Written evidence submitted by Bill Alexander
Health and Safety law as applied to sporting events.
With regard to the issue of concussion in sport, and potentially for other sporting injuries, there is an aspect that may possibly have not been considered by the committee thus far.
In simple terms there is a legal requirement under the Management of Health and Safety at Work Regulations 1992 on all businesses and organisations to carry out a suitable and sufficient risk assessment for anyone who comes into contact with their undertaking. Professional sport workers such as footballers and rugby players are not excluded in any of the relevant legislation, and neither are sporting events. The risk assessment should also include harm to mental health.
Effectively this means employees and self-employed workers, as well as the public, are to be protected (sometimes potentially from themselves) .
If we just focus on those who participate in sport, then the club and governing bodies should have risk assessments in place to ensure, so far as is reasonably practicable, that risks to health and safety are prevented. A failure to do so is potentially a criminal offence. The Health and Safety Executive ( HSE) have, thus far, adopted a hands off approach in regard to some aspects of what happens in the workplace. For example, they do not require that sporting injuries are notified under the Reporting of Injuries, Diseases and Dangerous Occurrences Regulations 2013 (RIDDOR), albeit the guidance they have given is potentially confusing. As a result, there is less chance of external monitoring of developing situations that might need investigation.
This means that the governing bodies can deflect or sweep things under the carpet, and may have done so for decades. No one is suggesting that in physical sport you cannot get hurt or take risks, however, a sensible, proper, risk assessment would take this into account. If there is a background culture that you will be deselected or not given funding, or if you are seen to rock the boat, then it can create the perfect culture for abuse, resulting in a failure to protect, and to ensure that there is a duty of care for people who might be vulnerable.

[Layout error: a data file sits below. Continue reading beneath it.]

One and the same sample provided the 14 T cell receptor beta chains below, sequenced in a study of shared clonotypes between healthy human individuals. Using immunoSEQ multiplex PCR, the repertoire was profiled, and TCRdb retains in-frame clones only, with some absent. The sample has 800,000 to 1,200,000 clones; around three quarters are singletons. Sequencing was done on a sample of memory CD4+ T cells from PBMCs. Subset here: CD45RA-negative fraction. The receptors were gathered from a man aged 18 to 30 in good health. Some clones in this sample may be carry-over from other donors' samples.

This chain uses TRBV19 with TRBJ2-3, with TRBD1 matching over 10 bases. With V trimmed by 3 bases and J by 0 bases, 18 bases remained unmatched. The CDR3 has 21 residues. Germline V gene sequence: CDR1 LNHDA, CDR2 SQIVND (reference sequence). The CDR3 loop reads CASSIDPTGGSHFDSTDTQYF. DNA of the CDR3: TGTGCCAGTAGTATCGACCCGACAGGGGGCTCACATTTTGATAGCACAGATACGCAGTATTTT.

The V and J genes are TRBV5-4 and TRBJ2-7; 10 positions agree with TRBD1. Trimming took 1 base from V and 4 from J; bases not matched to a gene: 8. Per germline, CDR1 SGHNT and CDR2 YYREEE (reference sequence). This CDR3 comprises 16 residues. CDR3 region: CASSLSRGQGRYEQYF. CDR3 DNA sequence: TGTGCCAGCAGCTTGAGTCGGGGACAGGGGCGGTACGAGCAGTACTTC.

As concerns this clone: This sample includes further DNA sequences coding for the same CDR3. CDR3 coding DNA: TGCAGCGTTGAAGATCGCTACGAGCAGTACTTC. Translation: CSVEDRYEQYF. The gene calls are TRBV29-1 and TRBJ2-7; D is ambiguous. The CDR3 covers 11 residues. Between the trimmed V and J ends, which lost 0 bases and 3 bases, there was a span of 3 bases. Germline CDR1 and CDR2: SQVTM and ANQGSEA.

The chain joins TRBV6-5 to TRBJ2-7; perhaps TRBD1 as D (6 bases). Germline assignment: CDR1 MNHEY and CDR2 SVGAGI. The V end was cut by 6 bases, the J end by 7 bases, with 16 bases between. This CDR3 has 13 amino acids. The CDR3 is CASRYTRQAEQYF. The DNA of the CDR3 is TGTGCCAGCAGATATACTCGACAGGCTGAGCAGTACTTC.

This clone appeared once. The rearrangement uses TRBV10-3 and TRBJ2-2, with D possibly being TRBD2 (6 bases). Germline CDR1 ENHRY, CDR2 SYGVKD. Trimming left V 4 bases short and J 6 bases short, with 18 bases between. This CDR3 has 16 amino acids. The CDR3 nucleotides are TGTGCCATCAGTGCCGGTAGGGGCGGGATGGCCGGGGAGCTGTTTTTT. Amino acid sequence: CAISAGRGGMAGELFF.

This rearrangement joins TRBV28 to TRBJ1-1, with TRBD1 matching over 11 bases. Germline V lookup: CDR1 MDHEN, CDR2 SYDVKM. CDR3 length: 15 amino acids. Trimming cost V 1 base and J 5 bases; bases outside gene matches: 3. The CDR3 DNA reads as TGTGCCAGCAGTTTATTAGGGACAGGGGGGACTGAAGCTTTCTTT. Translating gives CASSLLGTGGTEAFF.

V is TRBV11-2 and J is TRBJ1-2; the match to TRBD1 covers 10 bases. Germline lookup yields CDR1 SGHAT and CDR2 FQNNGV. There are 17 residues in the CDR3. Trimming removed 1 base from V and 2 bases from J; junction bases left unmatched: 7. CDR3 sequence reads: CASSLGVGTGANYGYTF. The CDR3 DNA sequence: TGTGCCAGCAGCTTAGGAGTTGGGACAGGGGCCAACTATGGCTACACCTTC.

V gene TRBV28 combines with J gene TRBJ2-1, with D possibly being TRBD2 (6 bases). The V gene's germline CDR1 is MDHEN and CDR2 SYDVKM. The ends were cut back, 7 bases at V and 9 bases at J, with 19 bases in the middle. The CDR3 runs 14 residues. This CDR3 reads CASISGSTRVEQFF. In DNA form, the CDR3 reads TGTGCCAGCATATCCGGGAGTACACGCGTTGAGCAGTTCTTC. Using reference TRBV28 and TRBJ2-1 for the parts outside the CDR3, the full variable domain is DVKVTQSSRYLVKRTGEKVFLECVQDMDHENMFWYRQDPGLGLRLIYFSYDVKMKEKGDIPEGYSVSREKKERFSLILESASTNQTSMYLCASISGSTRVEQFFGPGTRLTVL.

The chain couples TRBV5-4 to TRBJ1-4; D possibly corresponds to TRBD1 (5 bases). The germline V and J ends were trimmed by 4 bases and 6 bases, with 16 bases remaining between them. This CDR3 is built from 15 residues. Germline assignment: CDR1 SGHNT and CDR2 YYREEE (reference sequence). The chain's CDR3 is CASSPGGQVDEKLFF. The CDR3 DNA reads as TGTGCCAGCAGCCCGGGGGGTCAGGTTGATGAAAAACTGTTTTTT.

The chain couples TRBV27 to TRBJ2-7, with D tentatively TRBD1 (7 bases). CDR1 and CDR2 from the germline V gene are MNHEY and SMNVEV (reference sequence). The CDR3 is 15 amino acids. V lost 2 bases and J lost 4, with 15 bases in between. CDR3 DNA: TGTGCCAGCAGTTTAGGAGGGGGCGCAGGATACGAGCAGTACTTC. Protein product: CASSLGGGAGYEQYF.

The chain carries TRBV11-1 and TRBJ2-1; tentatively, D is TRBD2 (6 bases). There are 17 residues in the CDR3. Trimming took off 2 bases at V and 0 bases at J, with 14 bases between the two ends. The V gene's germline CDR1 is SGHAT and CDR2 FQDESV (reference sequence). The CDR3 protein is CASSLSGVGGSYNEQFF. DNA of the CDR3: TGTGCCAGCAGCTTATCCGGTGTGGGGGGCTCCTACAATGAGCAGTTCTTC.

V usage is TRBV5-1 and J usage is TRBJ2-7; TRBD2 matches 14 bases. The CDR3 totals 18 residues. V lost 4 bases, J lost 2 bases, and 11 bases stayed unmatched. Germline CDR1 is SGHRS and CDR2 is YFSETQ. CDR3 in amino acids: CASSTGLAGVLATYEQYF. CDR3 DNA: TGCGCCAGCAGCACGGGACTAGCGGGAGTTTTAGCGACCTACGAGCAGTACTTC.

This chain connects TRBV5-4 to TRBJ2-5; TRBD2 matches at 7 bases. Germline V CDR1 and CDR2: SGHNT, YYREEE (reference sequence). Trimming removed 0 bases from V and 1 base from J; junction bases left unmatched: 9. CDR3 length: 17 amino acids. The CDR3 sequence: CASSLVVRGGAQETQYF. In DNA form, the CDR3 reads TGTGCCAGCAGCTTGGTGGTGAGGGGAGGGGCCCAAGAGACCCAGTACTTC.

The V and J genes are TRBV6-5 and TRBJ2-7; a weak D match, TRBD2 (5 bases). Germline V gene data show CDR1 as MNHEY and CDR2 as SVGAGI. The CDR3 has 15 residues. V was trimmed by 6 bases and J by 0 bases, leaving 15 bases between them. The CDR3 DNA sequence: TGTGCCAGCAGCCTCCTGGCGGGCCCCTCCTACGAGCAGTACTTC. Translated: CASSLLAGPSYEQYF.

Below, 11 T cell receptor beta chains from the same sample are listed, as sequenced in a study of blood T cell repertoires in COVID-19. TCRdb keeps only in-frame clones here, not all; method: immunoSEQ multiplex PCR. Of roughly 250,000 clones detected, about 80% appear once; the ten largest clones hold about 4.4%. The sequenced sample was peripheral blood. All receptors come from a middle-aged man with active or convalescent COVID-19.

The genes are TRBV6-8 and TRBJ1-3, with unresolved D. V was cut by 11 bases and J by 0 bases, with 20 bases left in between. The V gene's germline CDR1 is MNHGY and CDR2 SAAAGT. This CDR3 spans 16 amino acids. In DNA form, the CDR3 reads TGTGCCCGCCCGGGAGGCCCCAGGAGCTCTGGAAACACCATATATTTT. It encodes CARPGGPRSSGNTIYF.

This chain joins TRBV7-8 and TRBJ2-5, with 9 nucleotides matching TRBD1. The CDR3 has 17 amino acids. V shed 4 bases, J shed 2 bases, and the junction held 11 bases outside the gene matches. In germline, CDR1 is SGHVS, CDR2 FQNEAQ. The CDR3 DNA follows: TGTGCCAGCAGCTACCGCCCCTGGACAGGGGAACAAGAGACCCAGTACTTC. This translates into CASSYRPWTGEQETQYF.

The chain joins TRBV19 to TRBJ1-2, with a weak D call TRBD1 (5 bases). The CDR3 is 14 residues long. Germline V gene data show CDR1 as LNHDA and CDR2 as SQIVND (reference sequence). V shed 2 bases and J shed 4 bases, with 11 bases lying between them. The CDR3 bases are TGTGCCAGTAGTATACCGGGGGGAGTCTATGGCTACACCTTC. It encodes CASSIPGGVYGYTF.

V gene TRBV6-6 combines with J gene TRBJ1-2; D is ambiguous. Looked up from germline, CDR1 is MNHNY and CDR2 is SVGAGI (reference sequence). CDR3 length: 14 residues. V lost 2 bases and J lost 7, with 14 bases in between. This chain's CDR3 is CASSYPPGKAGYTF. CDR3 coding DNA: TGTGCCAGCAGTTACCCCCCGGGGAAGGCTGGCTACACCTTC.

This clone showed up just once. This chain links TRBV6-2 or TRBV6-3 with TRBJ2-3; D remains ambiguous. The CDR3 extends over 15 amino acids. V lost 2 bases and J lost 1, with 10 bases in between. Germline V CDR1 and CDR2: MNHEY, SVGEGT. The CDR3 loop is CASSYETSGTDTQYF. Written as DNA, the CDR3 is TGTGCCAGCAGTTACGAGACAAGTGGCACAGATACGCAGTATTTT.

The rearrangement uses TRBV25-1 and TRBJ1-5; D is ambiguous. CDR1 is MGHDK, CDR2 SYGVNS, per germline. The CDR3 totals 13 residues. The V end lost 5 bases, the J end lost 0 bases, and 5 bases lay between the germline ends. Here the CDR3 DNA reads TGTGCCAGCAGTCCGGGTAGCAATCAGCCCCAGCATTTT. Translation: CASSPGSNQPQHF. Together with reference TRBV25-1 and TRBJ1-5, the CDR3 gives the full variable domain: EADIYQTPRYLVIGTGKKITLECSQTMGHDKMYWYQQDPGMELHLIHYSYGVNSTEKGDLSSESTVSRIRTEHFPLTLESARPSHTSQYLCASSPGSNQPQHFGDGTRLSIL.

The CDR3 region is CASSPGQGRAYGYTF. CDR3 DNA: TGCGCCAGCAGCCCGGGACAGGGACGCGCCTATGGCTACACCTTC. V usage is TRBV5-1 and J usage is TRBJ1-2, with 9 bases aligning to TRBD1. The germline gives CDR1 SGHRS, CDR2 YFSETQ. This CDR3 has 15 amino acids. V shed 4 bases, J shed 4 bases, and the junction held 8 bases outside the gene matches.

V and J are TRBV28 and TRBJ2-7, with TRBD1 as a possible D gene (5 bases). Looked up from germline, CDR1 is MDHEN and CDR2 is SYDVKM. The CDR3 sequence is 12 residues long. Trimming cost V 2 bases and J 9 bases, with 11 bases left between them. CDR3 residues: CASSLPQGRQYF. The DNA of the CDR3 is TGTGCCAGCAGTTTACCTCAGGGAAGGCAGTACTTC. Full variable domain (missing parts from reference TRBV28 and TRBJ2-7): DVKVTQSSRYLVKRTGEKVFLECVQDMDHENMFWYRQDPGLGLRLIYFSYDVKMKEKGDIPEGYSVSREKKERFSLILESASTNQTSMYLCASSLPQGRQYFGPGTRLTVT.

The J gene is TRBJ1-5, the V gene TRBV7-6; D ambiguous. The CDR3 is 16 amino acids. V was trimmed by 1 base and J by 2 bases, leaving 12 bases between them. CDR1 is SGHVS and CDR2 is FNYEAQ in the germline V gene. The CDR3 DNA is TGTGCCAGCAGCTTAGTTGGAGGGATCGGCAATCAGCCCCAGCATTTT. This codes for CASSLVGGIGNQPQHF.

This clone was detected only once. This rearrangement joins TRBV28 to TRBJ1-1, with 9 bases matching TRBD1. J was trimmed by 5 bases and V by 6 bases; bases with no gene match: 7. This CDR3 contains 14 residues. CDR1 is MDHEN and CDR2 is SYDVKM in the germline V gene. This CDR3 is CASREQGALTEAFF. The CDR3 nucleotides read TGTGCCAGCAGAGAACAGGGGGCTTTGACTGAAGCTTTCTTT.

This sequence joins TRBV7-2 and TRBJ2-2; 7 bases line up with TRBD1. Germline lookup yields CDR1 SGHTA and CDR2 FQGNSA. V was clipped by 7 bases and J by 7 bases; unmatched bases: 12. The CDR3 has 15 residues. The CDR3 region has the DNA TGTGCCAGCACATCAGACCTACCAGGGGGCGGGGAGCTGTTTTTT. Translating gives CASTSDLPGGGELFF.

If you ask the HSE if they carried out any research before they adopted their” hands off policy” for sport participation, they will be unable to provide it.
The argument often put forward in sport, is that the participant is “aware” of the risk and has freely chosen to take part. However, on the exact same basis, if a scaffolder wishes to take a risk of not having a safety harness because an increased wage is being offered by an unscrupulous employer then why is this not allowed. The answer is that society seeks to protect people from being exploited, and legislation has been enacted to do this. It should not be any different just because it is a sporting event.
Dr Bennet Omalu, who made some very serious observations regarding Chronic Traumatic Encephalopathy in football, based upon his work in American football, stated that “sports governing bodies cannot be relied upon to lead. “I don’t expect them to he says. The powers that be don’t want people to know because everyone is afraid the sports industries and other associated industries will lose money. This is a public health question. It is not a question that is left to sports. This is where I think government is failing”.
It is possible that the HSE are afraid of a media headlines as being “killjoys”, and “spoiling innocent fun”, but in doing so, they might have acquiesced to unnecessary and avoidable injuries occurring, of which concussion is one, by not applying the law consistently.